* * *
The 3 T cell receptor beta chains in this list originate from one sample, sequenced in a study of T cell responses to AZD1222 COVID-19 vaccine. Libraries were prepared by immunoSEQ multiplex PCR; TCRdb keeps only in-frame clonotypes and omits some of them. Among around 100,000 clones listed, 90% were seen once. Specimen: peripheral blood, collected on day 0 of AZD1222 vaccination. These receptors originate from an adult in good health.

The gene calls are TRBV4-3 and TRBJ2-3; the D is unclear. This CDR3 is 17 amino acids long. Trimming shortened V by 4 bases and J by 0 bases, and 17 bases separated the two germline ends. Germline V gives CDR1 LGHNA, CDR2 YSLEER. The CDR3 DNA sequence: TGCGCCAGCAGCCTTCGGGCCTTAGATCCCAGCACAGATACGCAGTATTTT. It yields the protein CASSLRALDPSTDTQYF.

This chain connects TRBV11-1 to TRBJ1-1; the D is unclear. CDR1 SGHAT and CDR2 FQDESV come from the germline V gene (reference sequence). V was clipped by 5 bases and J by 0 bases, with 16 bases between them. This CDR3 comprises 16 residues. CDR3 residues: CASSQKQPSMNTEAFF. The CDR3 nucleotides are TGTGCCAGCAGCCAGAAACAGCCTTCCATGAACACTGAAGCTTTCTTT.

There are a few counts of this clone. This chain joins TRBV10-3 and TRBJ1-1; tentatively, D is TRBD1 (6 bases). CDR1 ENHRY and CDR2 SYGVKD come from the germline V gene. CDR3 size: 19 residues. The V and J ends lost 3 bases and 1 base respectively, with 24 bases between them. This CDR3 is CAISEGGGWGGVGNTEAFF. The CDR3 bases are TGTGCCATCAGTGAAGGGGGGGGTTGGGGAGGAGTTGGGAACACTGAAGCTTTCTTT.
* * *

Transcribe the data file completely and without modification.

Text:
The 3 T cell receptor beta chains in this list originate from one sample, sequenced in a study of T cell responses to AZD1222 COVID-19 vaccine. Libraries were prepared by immunoSEQ multiplex PCR; TCRdb keeps only in-frame clonotypes and omits some of them. Among around 100,000 clones listed, 90% were seen once. Specimen: peripheral blood, collected on day 0 of AZD1222 vaccination. These receptors originate from an adult in good health.

The gene calls are TRBV4-3 and TRBJ2-3; the D is unclear. This CDR3 is 17 amino acids long. Trimming shortened V by 4 bases and J by 0 bases, and 17 bases separated the two germline ends. Germline V gives CDR1 LGHNA, CDR2 YSLEER. The CDR3 DNA sequence: TGCGCCAGCAGCCTTCGGGCCTTAGATCCCAGCACAGATACGCAGTATTTT. It yields the protein CASSLRALDPSTDTQYF.

This chain connects TRBV11-1 to TRBJ1-1; the D is unclear. CDR1 SGHAT and CDR2 FQDESV come from the germline V gene (reference sequence). V was clipped by 5 bases and J by 0 bases, with 16 bases between them. This CDR3 comprises 16 residues. CDR3 residues: CASSQKQPSMNTEAFF. The CDR3 nucleotides are TGTGCCAGCAGCCAGAAACAGCCTTCCATGAACACTGAAGCTTTCTTT.

There are a few counts of this clone. This chain joins TRBV10-3 and TRBJ1-1; tentatively, D is TRBD1 (6 bases). CDR1 ENHRY and CDR2 SYGVKD come from the germline V gene. CDR3 size: 19 residues. The V and J ends lost 3 bases and 1 base respectively, with 24 bases between them. This CDR3 is CAISEGGGWGGVGNTEAFF. The CDR3 bases are TGTGCCATCAGTGAAGGGGGGGGTTGGGGAGGAGTTGGGAACACTGAAGCTTTCTTT.